Book Image

Unity Certified Programmer: Exam Guide

By : Philip Walker
Book Image

Unity Certified Programmer: Exam Guide

By: Philip Walker

Overview of this book

Unity Certified Programmer is a global certification program by Unity for anyone looking to become a professional Unity developer. The official Unity programmer exam will not only validate your Unity knowledge and skills, but also enable you to be part of the Unity community. This study guide will start by building on your understanding of C# programming and take you through the process of downloading and installing Unity. You’ll understand how Unity works and get to grips with the core objectives of the Unity exam. As you advance, you’ll enhance your skills by creating an enjoyable side-scrolling shooter game that can be played within the Unity Editor or any recent Android mobile device. This Unity book will test your knowledge with self-assessment questions and help you take your skills to an advanced level by working with Unity tools such as the Animator, Particle Effects, Lighting, UI/UX, Scriptable Objects, and debugging. By the end of this book, you’ll have developed a solid understanding of the different tools in Unity and understand how to create impressive Unity applications by making the most of its toolset.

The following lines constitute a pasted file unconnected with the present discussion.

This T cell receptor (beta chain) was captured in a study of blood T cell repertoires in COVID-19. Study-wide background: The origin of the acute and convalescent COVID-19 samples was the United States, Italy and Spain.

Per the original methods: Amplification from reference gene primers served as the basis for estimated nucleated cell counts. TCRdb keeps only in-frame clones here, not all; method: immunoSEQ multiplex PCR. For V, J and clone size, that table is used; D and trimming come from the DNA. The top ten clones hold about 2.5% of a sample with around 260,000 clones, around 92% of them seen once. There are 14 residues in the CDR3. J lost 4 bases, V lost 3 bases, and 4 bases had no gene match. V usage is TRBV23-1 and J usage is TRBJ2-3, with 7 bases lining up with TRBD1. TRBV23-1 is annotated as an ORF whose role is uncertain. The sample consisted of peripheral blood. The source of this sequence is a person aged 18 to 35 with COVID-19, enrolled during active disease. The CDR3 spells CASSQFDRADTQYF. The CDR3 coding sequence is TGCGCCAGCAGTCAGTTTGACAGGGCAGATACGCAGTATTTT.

Table of Contents (17 chapters)
Full Unity Programmer Mock Exam
Storing Data and Audio Mixer

In this chapter, we will be looking at common ways of storing, sending, and monitoring data for our game. This will also involve us making use of Unity's ready-made Audio Mixer for us to store the player's volume settings for the game.

As you may recall, in the previous chapter, we had begun making our own pause screen from scratch. We will be carrying on with this in this chapter. We still need to work on the music and sound effects slider on the pause screen. We will hold all Audio Source controls for each sound to be played in the Audio Mixer. The Audio Mixer will act as a central point for all sound and can also be manipulated via scripting, which we will also be doing in this chapter. If our game had more sound effects and more music, an Audio Mixer controlling the game's sound from one place would help us avoid not getting tangled up with all the different audio source...